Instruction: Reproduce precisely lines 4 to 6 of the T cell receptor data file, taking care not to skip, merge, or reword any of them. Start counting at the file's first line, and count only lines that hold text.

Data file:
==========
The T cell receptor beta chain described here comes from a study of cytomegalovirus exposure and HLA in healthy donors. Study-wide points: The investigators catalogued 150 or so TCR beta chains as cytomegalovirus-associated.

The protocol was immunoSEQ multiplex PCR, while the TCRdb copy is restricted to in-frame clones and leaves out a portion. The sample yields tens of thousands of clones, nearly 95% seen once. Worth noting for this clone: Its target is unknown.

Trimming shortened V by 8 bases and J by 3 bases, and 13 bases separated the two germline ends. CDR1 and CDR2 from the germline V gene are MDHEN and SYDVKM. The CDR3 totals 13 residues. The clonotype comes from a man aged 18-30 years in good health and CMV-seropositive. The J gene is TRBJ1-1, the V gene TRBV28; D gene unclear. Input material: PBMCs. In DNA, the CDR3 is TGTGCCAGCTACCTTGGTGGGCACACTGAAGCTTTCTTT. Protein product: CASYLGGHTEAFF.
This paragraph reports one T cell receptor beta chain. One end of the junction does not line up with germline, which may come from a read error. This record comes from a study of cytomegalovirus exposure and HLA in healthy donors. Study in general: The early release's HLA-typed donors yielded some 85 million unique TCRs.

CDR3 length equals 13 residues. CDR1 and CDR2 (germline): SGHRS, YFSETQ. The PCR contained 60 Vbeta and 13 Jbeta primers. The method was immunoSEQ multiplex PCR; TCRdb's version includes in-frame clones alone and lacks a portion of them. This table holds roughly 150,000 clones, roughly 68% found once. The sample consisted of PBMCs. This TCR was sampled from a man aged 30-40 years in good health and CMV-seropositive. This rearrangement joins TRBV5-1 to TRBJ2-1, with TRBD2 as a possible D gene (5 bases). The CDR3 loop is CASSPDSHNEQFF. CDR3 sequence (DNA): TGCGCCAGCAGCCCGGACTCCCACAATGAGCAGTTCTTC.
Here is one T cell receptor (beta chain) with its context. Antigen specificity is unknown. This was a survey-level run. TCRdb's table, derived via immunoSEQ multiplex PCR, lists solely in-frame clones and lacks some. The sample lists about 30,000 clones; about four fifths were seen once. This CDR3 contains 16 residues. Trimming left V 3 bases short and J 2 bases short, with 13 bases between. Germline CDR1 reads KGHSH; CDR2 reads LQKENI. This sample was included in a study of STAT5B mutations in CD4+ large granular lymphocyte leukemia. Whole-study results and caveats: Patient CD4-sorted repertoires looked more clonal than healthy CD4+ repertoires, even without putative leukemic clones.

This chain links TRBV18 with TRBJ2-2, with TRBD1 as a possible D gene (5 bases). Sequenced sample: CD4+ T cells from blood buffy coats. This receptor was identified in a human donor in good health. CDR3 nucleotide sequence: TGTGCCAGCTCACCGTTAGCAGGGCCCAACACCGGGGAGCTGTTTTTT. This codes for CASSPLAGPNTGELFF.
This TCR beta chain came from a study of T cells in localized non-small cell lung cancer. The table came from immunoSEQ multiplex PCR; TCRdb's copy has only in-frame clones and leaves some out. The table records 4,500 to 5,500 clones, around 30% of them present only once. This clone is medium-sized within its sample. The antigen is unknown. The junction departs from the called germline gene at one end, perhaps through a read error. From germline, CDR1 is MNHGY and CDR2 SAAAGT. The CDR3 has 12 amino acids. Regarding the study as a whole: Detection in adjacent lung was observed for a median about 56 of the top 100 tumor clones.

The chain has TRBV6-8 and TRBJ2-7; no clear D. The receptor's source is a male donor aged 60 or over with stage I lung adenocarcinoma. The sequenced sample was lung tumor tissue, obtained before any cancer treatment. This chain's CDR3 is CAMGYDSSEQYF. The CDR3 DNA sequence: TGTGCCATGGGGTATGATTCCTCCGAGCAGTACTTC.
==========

This paragraph reports one T cell receptor beta chain. One end of the junction does not line up with germline, which may come from a read error. This record comes from a study of cytomegalovirus exposure and HLA in healthy donors. Study in general: The early release's HLA-typed donors yielded some 85 million unique TCRs.

CDR3 length equals 13 residues. CDR1 and CDR2 (germline): SGHRS, YFSETQ. The PCR contained 60 Vbeta and 13 Jbeta primers. The method was immunoSEQ multiplex PCR; TCRdb's version includes in-frame clones alone and lacks a portion of them. This table holds roughly 150,000 clones, roughly 68% found once. The sample consisted of PBMCs. This TCR was sampled from a man aged 30-40 years in good health and CMV-seropositive. This rearrangement joins TRBV5-1 to TRBJ2-1, with TRBD2 as a possible D gene (5 bases). The CDR3 loop is CASSPDSHNEQFF. CDR3 sequence (DNA): TGCGCCAGCAGCCCGGACTCCCACAATGAGCAGTTCTTC.
Here is one T cell receptor (beta chain) with its context. Antigen specificity is unknown. This was a survey-level run. TCRdb's table, derived via immunoSEQ multiplex PCR, lists solely in-frame clones and lacks some. The sample lists about 30,000 clones; about four fifths were seen once. This CDR3 contains 16 residues. Trimming left V 3 bases short and J 2 bases short, with 13 bases between. Germline CDR1 reads KGHSH; CDR2 reads LQKENI. This sample was included in a study of STAT5B mutations in CD4+ large granular lymphocyte leukemia. Whole-study results and caveats: Patient CD4-sorted repertoires looked more clonal than healthy CD4+ repertoires, even without putative leukemic clones.